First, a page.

Last week, we headed out to the park to do a little climbing. We found a boulder that wasn’t as tall and had some solid hand and foot holds. The goal was for me to move past the head games and top the boulder. I was able to immediately climb the boulder, but it took several tries and lots of coaxing from D for me to make the final moves and actually top it. Coming down was a whole other ball game that was not fun or easy, but thanks to an awesome husband, I got through it. 🙂
It wasn’t a huge boulder. It wasn’t a difficult boulder. It was the first boulder that I topped. It will probably be a boulder that gets worked on more as a way for me to try to work through the whole “I don’t want to top it because then I have to find a way down” syndrome that I have right now. lol! And yes, I tend to deal with that in the rock climbing gym as well. There are certain holds that I won’t commit to going for which means I don’t top the route.
One step at a time, I’m getting better at climbing and achieving goals. Some things are physical accomplishments while others are mental accomplishments. Both are critical to my success as a climber. At this point, it’s all about pushing myself to do just a little bit more and climbing out of my comfort zone just enough to keep moving forward. I’m fortunate to have an amazing husband at my side cheering me on all along the way.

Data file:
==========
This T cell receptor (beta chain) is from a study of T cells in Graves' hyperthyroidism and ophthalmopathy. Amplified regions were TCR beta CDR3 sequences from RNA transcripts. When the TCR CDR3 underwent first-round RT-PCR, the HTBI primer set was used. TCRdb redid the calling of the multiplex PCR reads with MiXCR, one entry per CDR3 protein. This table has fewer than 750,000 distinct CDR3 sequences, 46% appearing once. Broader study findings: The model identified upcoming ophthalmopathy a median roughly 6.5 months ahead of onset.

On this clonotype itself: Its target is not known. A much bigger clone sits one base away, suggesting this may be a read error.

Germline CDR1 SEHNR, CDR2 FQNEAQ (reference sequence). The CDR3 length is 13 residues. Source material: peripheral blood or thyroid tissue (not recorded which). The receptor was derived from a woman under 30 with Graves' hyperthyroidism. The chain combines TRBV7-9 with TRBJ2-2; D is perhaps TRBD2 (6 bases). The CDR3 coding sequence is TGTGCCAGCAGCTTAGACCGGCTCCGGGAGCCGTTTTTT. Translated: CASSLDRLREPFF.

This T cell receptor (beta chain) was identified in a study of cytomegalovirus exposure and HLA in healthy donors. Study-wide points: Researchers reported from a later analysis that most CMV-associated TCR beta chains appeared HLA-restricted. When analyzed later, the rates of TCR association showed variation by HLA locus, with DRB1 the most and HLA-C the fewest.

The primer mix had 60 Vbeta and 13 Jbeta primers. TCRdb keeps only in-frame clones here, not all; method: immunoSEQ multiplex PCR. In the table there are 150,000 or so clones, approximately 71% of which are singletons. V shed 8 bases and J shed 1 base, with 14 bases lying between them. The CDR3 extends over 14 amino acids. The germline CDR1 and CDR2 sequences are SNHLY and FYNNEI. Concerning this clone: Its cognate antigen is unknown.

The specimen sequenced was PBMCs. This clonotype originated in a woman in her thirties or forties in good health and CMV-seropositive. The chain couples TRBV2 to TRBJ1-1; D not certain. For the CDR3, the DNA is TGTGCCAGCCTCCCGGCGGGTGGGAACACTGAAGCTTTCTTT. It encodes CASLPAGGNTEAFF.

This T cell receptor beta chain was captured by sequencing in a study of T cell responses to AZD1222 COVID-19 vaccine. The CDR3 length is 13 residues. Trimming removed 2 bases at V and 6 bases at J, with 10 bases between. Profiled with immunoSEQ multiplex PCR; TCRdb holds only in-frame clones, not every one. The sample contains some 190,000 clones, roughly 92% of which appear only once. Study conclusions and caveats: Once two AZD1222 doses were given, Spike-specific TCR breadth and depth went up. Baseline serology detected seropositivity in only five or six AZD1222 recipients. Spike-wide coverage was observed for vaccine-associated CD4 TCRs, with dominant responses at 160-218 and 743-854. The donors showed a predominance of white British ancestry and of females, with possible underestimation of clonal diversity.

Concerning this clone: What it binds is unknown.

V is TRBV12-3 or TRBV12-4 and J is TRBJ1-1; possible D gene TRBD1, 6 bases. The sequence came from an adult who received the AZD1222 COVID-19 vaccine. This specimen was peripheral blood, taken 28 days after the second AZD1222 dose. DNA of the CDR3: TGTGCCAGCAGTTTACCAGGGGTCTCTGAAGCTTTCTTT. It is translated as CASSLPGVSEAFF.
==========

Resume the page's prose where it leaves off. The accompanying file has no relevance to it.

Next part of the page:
Several months ago, when I first started climbing, I did not imagine I would be doing what I am today. It felt like I’d never be able to make certain moves or grasp particular holds. Yet, I am getting better even if it doesn’t always feel like it. One hold at a time, I’m reaching new heights….
Our little chicks are all grown up. Their custom, fermented feed seems to have lead to happy healthy chickens. We were just waiting to finally see our first eggs. They were showing all the signs of getting ready to lay, but I wasn’t seeing any eggs. I even put out crushed egg shells for them in preparation for them laying their first eggs. They happily gobbled up the crushed egg shells.
While we were waiting for them to lay their first eggs, I decided to redo the nesting box as I wanted something that was easy to access without needing to go into the coop or chicken run. With a few modifications to the coop, we were able to add a 3-box nesting box to the outside of the coop. Once again, pallets were used for the box. We did use a little plywood this time as we already had it on hand.
The nesting boxes were installed just in time to see our first egg laid in the coop. To say that I was excited is probably an understatement. When you raise them from itty, bitty chicks, it’s truly fun to see the process come almost full circle. One day, I hope to see our girls raising their own little chicks. For now, just collecting that first egg was a fun experience. We’re definitely looking forward to having eggs on a regular basis.